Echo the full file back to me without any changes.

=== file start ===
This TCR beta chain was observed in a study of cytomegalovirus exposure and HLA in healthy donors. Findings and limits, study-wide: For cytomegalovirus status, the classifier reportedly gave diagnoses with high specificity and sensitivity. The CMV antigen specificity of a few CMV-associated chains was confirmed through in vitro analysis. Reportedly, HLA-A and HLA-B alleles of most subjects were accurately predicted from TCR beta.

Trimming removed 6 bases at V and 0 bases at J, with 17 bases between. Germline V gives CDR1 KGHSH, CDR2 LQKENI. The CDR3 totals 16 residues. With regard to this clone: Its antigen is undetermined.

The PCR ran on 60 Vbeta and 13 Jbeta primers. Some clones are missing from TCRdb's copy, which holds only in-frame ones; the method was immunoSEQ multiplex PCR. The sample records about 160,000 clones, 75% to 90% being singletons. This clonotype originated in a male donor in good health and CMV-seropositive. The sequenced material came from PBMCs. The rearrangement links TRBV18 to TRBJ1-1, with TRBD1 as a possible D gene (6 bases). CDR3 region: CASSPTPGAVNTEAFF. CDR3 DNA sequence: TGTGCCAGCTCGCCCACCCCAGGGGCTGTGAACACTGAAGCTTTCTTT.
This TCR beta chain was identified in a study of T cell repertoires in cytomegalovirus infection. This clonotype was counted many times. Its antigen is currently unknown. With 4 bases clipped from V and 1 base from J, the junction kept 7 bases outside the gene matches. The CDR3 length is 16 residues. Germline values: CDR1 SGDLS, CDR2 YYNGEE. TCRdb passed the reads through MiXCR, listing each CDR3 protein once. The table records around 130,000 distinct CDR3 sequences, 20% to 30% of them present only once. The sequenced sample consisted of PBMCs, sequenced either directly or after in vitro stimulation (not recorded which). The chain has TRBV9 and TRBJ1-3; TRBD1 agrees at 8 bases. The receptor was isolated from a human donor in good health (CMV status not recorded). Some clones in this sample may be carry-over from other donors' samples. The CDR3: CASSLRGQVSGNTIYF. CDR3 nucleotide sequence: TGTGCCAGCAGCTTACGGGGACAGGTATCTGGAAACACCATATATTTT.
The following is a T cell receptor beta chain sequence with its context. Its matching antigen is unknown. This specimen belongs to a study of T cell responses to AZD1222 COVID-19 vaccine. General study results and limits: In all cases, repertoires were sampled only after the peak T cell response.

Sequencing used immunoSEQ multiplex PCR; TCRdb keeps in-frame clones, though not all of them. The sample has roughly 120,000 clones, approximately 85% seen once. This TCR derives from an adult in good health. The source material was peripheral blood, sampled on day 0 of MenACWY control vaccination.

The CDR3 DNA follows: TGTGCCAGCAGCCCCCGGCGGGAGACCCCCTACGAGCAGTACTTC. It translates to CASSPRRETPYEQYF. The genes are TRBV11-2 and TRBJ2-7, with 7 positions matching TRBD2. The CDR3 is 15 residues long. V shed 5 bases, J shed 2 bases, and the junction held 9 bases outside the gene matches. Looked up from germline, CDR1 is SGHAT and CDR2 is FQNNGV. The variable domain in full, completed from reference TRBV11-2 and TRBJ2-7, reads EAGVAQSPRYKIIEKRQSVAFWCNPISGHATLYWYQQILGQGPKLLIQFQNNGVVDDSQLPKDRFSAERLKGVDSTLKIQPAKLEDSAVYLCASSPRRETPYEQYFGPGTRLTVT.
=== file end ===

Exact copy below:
This TCR beta chain was observed in a study of cytomegalovirus exposure and HLA in healthy donors. Findings and limits, study-wide: For cytomegalovirus status, the classifier reportedly gave diagnoses with high specificity and sensitivity. The CMV antigen specificity of a few CMV-associated chains was confirmed through in vitro analysis. Reportedly, HLA-A and HLA-B alleles of most subjects were accurately predicted from TCR beta.

Trimming removed 6 bases at V and 0 bases at J, with 17 bases between. Germline V gives CDR1 KGHSH, CDR2 LQKENI. The CDR3 totals 16 residues. With regard to this clone: Its antigen is undetermined.

The PCR ran on 60 Vbeta and 13 Jbeta primers. Some clones are missing from TCRdb's copy, which holds only in-frame ones; the method was immunoSEQ multiplex PCR. The sample records about 160,000 clones, 75% to 90% being singletons. This clonotype originated in a male donor in good health and CMV-seropositive. The sequenced material came from PBMCs. The rearrangement links TRBV18 to TRBJ1-1, with TRBD1 as a possible D gene (6 bases). CDR3 region: CASSPTPGAVNTEAFF. CDR3 DNA sequence: TGTGCCAGCTCGCCCACCCCAGGGGCTGTGAACACTGAAGCTTTCTTT.
This TCR beta chain was identified in a study of T cell repertoires in cytomegalovirus infection. This clonotype was counted many times. Its antigen is currently unknown. With 4 bases clipped from V and 1 base from J, the junction kept 7 bases outside the gene matches. The CDR3 length is 16 residues. Germline values: CDR1 SGDLS, CDR2 YYNGEE. TCRdb passed the reads through MiXCR, listing each CDR3 protein once. The table records around 130,000 distinct CDR3 sequences, 20% to 30% of them present only once. The sequenced sample consisted of PBMCs, sequenced either directly or after in vitro stimulation (not recorded which). The chain has TRBV9 and TRBJ1-3; TRBD1 agrees at 8 bases. The receptor was isolated from a human donor in good health (CMV status not recorded). Some clones in this sample may be carry-over from other donors' samples. The CDR3: CASSLRGQVSGNTIYF. CDR3 nucleotide sequence: TGTGCCAGCAGCTTACGGGGACAGGTATCTGGAAACACCATATATTTT.
The following is a T cell receptor beta chain sequence with its context. Its matching antigen is unknown. This specimen belongs to a study of T cell responses to AZD1222 COVID-19 vaccine. General study results and limits: In all cases, repertoires were sampled only after the peak T cell response.

Sequencing used immunoSEQ multiplex PCR; TCRdb keeps in-frame clones, though not all of them. The sample has roughly 120,000 clones, approximately 85% seen once. This TCR derives from an adult in good health. The source material was peripheral blood, sampled on day 0 of MenACWY control vaccination.

The CDR3 DNA follows: TGTGCCAGCAGCCCCCGGCGGGAGACCCCCTACGAGCAGTACTTC. It translates to CASSPRRETPYEQYF. The genes are TRBV11-2 and TRBJ2-7, with 7 positions matching TRBD2. The CDR3 is 15 residues long. V shed 5 bases, J shed 2 bases, and the junction held 9 bases outside the gene matches. Looked up from germline, CDR1 is SGHAT and CDR2 is FQNNGV. The variable domain in full, completed from reference TRBV11-2 and TRBJ2-7, reads EAGVAQSPRYKIIEKRQSVAFWCNPISGHATLYWYQQILGQGPKLLIQFQNNGVVDDSQLPKDRFSAERLKGVDSTLKIQPAKLEDSAVYLCASSPRRETPYEQYFGPGTRLTVT.